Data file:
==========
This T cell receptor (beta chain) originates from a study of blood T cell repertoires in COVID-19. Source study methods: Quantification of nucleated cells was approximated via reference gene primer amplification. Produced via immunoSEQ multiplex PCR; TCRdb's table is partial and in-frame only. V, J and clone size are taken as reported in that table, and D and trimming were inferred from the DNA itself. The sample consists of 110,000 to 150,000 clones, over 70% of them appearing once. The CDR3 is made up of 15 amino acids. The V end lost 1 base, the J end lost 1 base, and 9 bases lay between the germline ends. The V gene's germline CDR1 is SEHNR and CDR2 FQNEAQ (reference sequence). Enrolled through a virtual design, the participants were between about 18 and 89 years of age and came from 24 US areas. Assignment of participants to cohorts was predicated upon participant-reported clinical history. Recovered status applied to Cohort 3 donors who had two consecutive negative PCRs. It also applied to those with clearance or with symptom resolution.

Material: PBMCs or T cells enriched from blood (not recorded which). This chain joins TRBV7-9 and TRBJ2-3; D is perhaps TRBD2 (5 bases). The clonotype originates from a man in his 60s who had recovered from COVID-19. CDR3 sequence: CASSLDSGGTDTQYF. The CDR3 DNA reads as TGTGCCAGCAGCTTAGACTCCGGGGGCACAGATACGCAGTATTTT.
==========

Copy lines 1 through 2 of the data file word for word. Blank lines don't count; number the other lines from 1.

This T cell receptor (beta chain) originates from a study of blood T cell repertoires in COVID-19. Source study methods: Quantification of nucleated cells was approximated via reference gene primer amplification. Produced via immunoSEQ multiplex PCR; TCRdb's table is partial and in-frame only. V, J and clone size are taken as reported in that table, and D and trimming were inferred from the DNA itself. The sample consists of 110,000 to 150,000 clones, over 70% of them appearing once. The CDR3 is made up of 15 amino acids. The V end lost 1 base, the J end lost 1 base, and 9 bases lay between the germline ends. The V gene's germline CDR1 is SEHNR and CDR2 FQNEAQ (reference sequence). Enrolled through a virtual design, the participants were between about 18 and 89 years of age and came from 24 US areas. Assignment of participants to cohorts was predicated upon participant-reported clinical history. Recovered status applied to Cohort 3 donors who had two consecutive negative PCRs. It also applied to those with clearance or with symptom resolution.

Material: PBMCs or T cells enriched from blood (not recorded which). This chain joins TRBV7-9 and TRBJ2-3; D is perhaps TRBD2 (5 bases). The clonotype originates from a man in his 60s who had recovered from COVID-19. CDR3 sequence: CASSLDSGGTDTQYF. The CDR3 DNA reads as TGTGCCAGCAGCTTAGACTCCGGGGGCACAGATACGCAGTATTTT.